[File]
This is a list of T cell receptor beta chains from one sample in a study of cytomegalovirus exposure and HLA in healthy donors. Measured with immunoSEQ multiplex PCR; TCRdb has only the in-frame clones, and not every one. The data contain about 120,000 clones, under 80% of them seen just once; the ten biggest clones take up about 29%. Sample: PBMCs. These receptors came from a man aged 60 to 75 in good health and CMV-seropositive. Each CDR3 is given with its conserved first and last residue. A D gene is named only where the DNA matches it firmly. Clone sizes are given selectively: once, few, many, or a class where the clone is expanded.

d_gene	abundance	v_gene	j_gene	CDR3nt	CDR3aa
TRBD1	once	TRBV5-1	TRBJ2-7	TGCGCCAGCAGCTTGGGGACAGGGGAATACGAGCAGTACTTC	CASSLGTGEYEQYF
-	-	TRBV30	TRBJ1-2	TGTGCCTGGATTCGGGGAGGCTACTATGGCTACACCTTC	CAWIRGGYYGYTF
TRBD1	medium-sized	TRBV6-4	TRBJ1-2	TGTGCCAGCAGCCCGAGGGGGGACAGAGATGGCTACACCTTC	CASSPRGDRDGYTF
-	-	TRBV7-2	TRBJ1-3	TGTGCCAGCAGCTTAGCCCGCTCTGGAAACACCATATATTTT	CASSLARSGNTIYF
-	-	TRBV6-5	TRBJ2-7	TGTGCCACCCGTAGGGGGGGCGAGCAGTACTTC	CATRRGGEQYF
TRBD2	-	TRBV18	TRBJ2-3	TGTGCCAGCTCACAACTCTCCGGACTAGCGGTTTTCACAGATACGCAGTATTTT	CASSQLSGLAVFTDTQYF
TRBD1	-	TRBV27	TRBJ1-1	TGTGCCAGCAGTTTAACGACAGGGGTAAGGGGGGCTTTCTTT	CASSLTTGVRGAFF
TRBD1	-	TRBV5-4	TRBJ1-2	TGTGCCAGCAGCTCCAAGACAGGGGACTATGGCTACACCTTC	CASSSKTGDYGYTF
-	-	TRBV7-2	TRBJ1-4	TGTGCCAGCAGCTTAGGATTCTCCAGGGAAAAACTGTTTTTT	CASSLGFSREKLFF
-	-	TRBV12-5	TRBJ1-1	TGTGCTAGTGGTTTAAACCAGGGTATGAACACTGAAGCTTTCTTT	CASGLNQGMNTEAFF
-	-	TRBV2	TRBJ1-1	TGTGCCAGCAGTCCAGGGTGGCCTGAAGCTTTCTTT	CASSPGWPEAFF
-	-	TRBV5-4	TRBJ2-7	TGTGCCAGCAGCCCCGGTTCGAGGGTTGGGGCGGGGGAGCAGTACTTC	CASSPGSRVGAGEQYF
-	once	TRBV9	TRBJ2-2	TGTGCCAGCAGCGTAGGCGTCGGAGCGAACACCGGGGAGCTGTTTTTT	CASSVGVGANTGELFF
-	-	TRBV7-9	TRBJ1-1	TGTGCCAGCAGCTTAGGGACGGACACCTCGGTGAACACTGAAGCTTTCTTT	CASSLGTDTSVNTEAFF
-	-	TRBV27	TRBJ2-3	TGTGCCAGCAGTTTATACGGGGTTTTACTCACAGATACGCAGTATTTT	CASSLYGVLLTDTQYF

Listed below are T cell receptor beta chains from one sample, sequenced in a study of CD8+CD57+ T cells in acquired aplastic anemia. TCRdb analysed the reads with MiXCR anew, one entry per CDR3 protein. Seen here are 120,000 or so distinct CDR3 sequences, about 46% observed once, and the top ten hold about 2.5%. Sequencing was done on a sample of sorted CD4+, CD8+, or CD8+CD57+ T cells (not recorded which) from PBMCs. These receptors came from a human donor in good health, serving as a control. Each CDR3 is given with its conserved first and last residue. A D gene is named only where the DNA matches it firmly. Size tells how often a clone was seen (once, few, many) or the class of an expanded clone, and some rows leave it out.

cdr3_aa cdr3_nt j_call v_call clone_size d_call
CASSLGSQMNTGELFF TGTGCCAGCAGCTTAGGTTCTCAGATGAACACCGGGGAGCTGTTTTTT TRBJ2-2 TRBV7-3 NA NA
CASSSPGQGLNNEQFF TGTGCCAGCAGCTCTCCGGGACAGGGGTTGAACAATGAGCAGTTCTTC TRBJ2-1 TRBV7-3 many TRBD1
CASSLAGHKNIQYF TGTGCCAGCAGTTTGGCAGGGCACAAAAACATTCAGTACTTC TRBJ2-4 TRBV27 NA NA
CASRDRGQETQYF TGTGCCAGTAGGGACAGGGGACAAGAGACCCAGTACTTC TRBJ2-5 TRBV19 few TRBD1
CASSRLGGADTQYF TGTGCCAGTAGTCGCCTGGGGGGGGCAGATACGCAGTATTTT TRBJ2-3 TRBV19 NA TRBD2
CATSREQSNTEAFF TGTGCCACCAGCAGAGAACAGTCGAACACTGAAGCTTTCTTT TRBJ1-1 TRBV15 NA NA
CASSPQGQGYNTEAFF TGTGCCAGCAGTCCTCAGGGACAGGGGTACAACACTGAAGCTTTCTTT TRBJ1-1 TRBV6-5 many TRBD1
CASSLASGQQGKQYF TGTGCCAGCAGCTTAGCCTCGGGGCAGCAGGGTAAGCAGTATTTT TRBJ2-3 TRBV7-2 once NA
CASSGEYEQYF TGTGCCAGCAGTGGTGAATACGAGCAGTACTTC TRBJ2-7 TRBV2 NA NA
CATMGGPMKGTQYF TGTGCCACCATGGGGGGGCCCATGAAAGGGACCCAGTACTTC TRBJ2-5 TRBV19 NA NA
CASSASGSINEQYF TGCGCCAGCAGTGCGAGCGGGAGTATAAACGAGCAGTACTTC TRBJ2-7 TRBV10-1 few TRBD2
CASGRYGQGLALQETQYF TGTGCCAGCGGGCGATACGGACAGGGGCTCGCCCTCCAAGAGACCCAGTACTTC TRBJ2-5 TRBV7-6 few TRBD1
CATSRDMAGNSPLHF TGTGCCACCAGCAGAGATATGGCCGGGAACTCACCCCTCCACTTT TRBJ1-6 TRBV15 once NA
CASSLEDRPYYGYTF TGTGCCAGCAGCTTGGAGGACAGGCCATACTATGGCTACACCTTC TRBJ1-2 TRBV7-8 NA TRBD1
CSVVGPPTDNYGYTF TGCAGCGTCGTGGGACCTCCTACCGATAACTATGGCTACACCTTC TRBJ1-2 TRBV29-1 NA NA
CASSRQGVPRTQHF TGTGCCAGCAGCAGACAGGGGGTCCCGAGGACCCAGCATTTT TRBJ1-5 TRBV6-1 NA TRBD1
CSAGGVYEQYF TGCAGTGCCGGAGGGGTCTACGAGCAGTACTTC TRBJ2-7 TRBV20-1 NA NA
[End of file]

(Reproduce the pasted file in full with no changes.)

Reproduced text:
This is a list of T cell receptor beta chains from one sample in a study of cytomegalovirus exposure and HLA in healthy donors. Measured with immunoSEQ multiplex PCR; TCRdb has only the in-frame clones, and not every one. The data contain about 120,000 clones, under 80% of them seen just once; the ten biggest clones take up about 29%. Sample: PBMCs. These receptors came from a man aged 60 to 75 in good health and CMV-seropositive. Each CDR3 is given with its conserved first and last residue. A D gene is named only where the DNA matches it firmly. Clone sizes are given selectively: once, few, many, or a class where the clone is expanded.

d_gene	abundance	v_gene	j_gene	CDR3nt	CDR3aa
TRBD1	once	TRBV5-1	TRBJ2-7	TGCGCCAGCAGCTTGGGGACAGGGGAATACGAGCAGTACTTC	CASSLGTGEYEQYF
-	-	TRBV30	TRBJ1-2	TGTGCCTGGATTCGGGGAGGCTACTATGGCTACACCTTC	CAWIRGGYYGYTF
TRBD1	medium-sized	TRBV6-4	TRBJ1-2	TGTGCCAGCAGCCCGAGGGGGGACAGAGATGGCTACACCTTC	CASSPRGDRDGYTF
-	-	TRBV7-2	TRBJ1-3	TGTGCCAGCAGCTTAGCCCGCTCTGGAAACACCATATATTTT	CASSLARSGNTIYF
-	-	TRBV6-5	TRBJ2-7	TGTGCCACCCGTAGGGGGGGCGAGCAGTACTTC	CATRRGGEQYF
TRBD2	-	TRBV18	TRBJ2-3	TGTGCCAGCTCACAACTCTCCGGACTAGCGGTTTTCACAGATACGCAGTATTTT	CASSQLSGLAVFTDTQYF
TRBD1	-	TRBV27	TRBJ1-1	TGTGCCAGCAGTTTAACGACAGGGGTAAGGGGGGCTTTCTTT	CASSLTTGVRGAFF
TRBD1	-	TRBV5-4	TRBJ1-2	TGTGCCAGCAGCTCCAAGACAGGGGACTATGGCTACACCTTC	CASSSKTGDYGYTF
-	-	TRBV7-2	TRBJ1-4	TGTGCCAGCAGCTTAGGATTCTCCAGGGAAAAACTGTTTTTT	CASSLGFSREKLFF
-	-	TRBV12-5	TRBJ1-1	TGTGCTAGTGGTTTAAACCAGGGTATGAACACTGAAGCTTTCTTT	CASGLNQGMNTEAFF
-	-	TRBV2	TRBJ1-1	TGTGCCAGCAGTCCAGGGTGGCCTGAAGCTTTCTTT	CASSPGWPEAFF
-	-	TRBV5-4	TRBJ2-7	TGTGCCAGCAGCCCCGGTTCGAGGGTTGGGGCGGGGGAGCAGTACTTC	CASSPGSRVGAGEQYF
-	once	TRBV9	TRBJ2-2	TGTGCCAGCAGCGTAGGCGTCGGAGCGAACACCGGGGAGCTGTTTTTT	CASSVGVGANTGELFF
-	-	TRBV7-9	TRBJ1-1	TGTGCCAGCAGCTTAGGGACGGACACCTCGGTGAACACTGAAGCTTTCTTT	CASSLGTDTSVNTEAFF
-	-	TRBV27	TRBJ2-3	TGTGCCAGCAGTTTATACGGGGTTTTACTCACAGATACGCAGTATTTT	CASSLYGVLLTDTQYF

Listed below are T cell receptor beta chains from one sample, sequenced in a study of CD8+CD57+ T cells in acquired aplastic anemia. TCRdb analysed the reads with MiXCR anew, one entry per CDR3 protein. Seen here are 120,000 or so distinct CDR3 sequences, about 46% observed once, and the top ten hold about 2.5%. Sequencing was done on a sample of sorted CD4+, CD8+, or CD8+CD57+ T cells (not recorded which) from PBMCs. These receptors came from a human donor in good health, serving as a control. Each CDR3 is given with its conserved first and last residue. A D gene is named only where the DNA matches it firmly. Size tells how often a clone was seen (once, few, many) or the class of an expanded clone, and some rows leave it out.

cdr3_aa cdr3_nt j_call v_call clone_size d_call
CASSLGSQMNTGELFF TGTGCCAGCAGCTTAGGTTCTCAGATGAACACCGGGGAGCTGTTTTTT TRBJ2-2 TRBV7-3 NA NA
CASSSPGQGLNNEQFF TGTGCCAGCAGCTCTCCGGGACAGGGGTTGAACAATGAGCAGTTCTTC TRBJ2-1 TRBV7-3 many TRBD1
CASSLAGHKNIQYF TGTGCCAGCAGTTTGGCAGGGCACAAAAACATTCAGTACTTC TRBJ2-4 TRBV27 NA NA
CASRDRGQETQYF TGTGCCAGTAGGGACAGGGGACAAGAGACCCAGTACTTC TRBJ2-5 TRBV19 few TRBD1
CASSRLGGADTQYF TGTGCCAGTAGTCGCCTGGGGGGGGCAGATACGCAGTATTTT TRBJ2-3 TRBV19 NA TRBD2
CATSREQSNTEAFF TGTGCCACCAGCAGAGAACAGTCGAACACTGAAGCTTTCTTT TRBJ1-1 TRBV15 NA NA
CASSPQGQGYNTEAFF TGTGCCAGCAGTCCTCAGGGACAGGGGTACAACACTGAAGCTTTCTTT TRBJ1-1 TRBV6-5 many TRBD1
CASSLASGQQGKQYF TGTGCCAGCAGCTTAGCCTCGGGGCAGCAGGGTAAGCAGTATTTT TRBJ2-3 TRBV7-2 once NA
CASSGEYEQYF TGTGCCAGCAGTGGTGAATACGAGCAGTACTTC TRBJ2-7 TRBV2 NA NA
CATMGGPMKGTQYF TGTGCCACCATGGGGGGGCCCATGAAAGGGACCCAGTACTTC TRBJ2-5 TRBV19 NA NA
CASSASGSINEQYF TGCGCCAGCAGTGCGAGCGGGAGTATAAACGAGCAGTACTTC TRBJ2-7 TRBV10-1 few TRBD2
CASGRYGQGLALQETQYF TGTGCCAGCGGGCGATACGGACAGGGGCTCGCCCTCCAAGAGACCCAGTACTTC TRBJ2-5 TRBV7-6 few TRBD1
CATSRDMAGNSPLHF TGTGCCACCAGCAGAGATATGGCCGGGAACTCACCCCTCCACTTT TRBJ1-6 TRBV15 once NA
CASSLEDRPYYGYTF TGTGCCAGCAGCTTGGAGGACAGGCCATACTATGGCTACACCTTC TRBJ1-2 TRBV7-8 NA TRBD1
CSVVGPPTDNYGYTF TGCAGCGTCGTGGGACCTCCTACCGATAACTATGGCTACACCTTC TRBJ1-2 TRBV29-1 NA NA
CASSRQGVPRTQHF TGTGCCAGCAGCAGACAGGGGGTCCCGAGGACCCAGCATTTT TRBJ1-5 TRBV6-1 NA TRBD1
CSAGGVYEQYF TGCAGTGCCGGAGGGGTCTACGAGCAGTACTTC TRBJ2-7 TRBV20-1 NA NA